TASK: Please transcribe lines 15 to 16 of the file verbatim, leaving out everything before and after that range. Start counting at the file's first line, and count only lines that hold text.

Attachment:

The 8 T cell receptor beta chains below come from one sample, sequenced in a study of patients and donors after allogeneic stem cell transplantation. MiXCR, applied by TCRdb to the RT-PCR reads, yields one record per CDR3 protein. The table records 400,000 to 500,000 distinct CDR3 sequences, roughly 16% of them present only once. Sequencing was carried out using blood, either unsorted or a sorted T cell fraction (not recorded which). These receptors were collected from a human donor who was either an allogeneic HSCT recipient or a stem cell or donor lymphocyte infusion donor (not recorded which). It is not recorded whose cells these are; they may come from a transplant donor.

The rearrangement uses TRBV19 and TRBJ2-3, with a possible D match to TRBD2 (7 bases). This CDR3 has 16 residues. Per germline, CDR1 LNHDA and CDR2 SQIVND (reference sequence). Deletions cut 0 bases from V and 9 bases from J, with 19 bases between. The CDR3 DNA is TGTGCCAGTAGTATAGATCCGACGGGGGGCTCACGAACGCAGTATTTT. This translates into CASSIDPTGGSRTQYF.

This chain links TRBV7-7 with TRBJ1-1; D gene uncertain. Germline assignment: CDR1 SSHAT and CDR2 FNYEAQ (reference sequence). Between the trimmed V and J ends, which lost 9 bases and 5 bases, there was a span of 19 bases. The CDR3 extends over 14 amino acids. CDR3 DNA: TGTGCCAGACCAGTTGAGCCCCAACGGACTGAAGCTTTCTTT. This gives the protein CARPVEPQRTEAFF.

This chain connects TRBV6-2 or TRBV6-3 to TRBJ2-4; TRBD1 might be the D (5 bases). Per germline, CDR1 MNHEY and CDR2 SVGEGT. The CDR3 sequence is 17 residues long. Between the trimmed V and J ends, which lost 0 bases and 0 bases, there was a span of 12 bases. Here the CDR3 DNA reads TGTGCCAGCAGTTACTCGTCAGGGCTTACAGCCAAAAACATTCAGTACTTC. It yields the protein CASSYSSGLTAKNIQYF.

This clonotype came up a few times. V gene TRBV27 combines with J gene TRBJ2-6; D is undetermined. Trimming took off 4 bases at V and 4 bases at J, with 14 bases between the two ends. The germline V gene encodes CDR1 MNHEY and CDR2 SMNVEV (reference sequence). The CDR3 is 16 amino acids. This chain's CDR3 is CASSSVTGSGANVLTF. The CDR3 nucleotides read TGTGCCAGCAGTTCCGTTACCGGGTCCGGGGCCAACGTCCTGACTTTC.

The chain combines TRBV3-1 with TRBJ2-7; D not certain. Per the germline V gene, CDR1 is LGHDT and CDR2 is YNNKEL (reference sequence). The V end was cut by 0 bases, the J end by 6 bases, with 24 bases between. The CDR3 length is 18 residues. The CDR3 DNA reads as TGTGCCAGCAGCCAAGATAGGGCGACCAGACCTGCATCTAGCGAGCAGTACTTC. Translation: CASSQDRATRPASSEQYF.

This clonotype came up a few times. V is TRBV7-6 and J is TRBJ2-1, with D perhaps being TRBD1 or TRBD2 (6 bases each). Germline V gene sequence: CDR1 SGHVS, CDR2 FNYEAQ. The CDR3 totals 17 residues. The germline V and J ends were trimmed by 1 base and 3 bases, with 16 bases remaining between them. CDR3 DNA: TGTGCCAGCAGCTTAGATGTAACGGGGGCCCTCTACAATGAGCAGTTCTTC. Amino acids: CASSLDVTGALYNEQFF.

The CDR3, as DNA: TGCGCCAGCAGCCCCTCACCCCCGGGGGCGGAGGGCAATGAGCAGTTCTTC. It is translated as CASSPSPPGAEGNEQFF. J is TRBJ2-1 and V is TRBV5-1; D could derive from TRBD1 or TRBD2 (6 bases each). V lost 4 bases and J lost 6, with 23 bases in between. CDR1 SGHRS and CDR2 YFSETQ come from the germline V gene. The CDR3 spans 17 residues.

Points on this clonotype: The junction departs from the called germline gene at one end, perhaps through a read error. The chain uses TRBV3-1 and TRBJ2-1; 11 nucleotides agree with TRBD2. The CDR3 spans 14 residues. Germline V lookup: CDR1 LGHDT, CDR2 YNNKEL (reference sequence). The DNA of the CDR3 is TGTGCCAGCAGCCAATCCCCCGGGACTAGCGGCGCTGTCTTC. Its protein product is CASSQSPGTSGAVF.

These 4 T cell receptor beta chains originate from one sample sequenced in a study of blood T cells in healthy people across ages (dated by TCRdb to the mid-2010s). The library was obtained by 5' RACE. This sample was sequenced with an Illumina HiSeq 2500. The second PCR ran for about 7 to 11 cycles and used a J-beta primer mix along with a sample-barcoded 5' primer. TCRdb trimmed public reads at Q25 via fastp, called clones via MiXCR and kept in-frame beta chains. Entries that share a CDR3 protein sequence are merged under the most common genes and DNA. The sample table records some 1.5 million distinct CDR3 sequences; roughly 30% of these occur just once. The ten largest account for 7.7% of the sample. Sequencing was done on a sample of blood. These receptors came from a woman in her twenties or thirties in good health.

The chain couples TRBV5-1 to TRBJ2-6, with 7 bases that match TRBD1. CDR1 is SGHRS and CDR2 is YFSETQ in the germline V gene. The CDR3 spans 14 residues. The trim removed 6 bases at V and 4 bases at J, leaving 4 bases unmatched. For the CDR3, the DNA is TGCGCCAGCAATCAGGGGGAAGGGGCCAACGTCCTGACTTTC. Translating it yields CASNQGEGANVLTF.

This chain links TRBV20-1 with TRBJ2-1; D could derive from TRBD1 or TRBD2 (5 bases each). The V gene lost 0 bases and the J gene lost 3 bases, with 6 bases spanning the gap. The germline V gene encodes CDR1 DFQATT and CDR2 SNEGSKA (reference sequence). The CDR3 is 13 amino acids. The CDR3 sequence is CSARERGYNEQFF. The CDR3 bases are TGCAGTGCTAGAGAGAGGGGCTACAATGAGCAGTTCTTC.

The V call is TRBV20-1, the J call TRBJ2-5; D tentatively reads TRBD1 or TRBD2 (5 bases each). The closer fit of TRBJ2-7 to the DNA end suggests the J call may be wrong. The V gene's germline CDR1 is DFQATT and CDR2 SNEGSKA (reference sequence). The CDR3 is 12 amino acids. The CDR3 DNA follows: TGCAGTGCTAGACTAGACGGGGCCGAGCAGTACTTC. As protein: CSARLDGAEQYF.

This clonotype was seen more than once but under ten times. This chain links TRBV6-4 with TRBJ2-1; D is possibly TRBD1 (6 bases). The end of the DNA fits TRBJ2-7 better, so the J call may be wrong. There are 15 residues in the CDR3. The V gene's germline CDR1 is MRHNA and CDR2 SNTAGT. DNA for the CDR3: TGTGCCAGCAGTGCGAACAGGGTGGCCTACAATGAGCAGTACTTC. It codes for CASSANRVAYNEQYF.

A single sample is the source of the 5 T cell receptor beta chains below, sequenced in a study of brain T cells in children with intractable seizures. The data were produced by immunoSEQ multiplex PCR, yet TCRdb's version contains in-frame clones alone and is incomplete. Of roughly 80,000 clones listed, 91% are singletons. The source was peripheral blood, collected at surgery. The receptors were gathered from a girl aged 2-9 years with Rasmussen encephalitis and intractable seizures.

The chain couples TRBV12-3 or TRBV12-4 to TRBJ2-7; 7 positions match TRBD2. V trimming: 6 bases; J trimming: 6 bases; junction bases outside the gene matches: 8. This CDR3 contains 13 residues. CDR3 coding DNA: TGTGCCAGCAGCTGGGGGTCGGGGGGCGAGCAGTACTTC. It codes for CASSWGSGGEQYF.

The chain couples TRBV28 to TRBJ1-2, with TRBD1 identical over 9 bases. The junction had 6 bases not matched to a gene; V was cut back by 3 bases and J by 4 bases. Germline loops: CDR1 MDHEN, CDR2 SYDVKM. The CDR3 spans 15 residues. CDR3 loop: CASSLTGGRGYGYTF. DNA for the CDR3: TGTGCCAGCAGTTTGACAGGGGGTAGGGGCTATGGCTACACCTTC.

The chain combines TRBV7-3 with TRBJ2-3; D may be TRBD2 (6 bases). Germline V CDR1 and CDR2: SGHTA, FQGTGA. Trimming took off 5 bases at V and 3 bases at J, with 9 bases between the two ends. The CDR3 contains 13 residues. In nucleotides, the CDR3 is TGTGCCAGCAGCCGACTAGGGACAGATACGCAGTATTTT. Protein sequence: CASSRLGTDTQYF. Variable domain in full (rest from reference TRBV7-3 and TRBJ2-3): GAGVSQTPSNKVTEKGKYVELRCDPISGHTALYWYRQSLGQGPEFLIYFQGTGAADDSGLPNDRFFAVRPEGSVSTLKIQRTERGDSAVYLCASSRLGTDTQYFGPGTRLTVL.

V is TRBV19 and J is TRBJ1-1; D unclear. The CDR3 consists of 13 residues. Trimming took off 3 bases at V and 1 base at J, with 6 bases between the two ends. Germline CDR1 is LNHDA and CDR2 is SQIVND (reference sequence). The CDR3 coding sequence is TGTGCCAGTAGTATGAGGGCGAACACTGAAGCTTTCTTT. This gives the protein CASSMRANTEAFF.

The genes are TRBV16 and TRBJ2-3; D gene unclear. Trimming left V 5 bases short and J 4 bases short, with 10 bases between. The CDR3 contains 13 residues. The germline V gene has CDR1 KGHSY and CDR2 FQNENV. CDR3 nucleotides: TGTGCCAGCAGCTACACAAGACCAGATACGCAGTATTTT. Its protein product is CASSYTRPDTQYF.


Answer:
A single sample is the source of the 5 T cell receptor beta chains below, sequenced in a study of brain T cells in children with intractable seizures. The data were produced by immunoSEQ multiplex PCR, yet TCRdb's version contains in-frame clones alone and is incomplete. Of roughly 80,000 clones listed, 91% are singletons. The source was peripheral blood, collected at surgery. The receptors were gathered from a girl aged 2-9 years with Rasmussen encephalitis and intractable seizures.

The chain couples TRBV12-3 or TRBV12-4 to TRBJ2-7; 7 positions match TRBD2. V trimming: 6 bases; J trimming: 6 bases; junction bases outside the gene matches: 8. This CDR3 contains 13 residues. CDR3 coding DNA: TGTGCCAGCAGCTGGGGGTCGGGGGGCGAGCAGTACTTC. It codes for CASSWGSGGEQYF.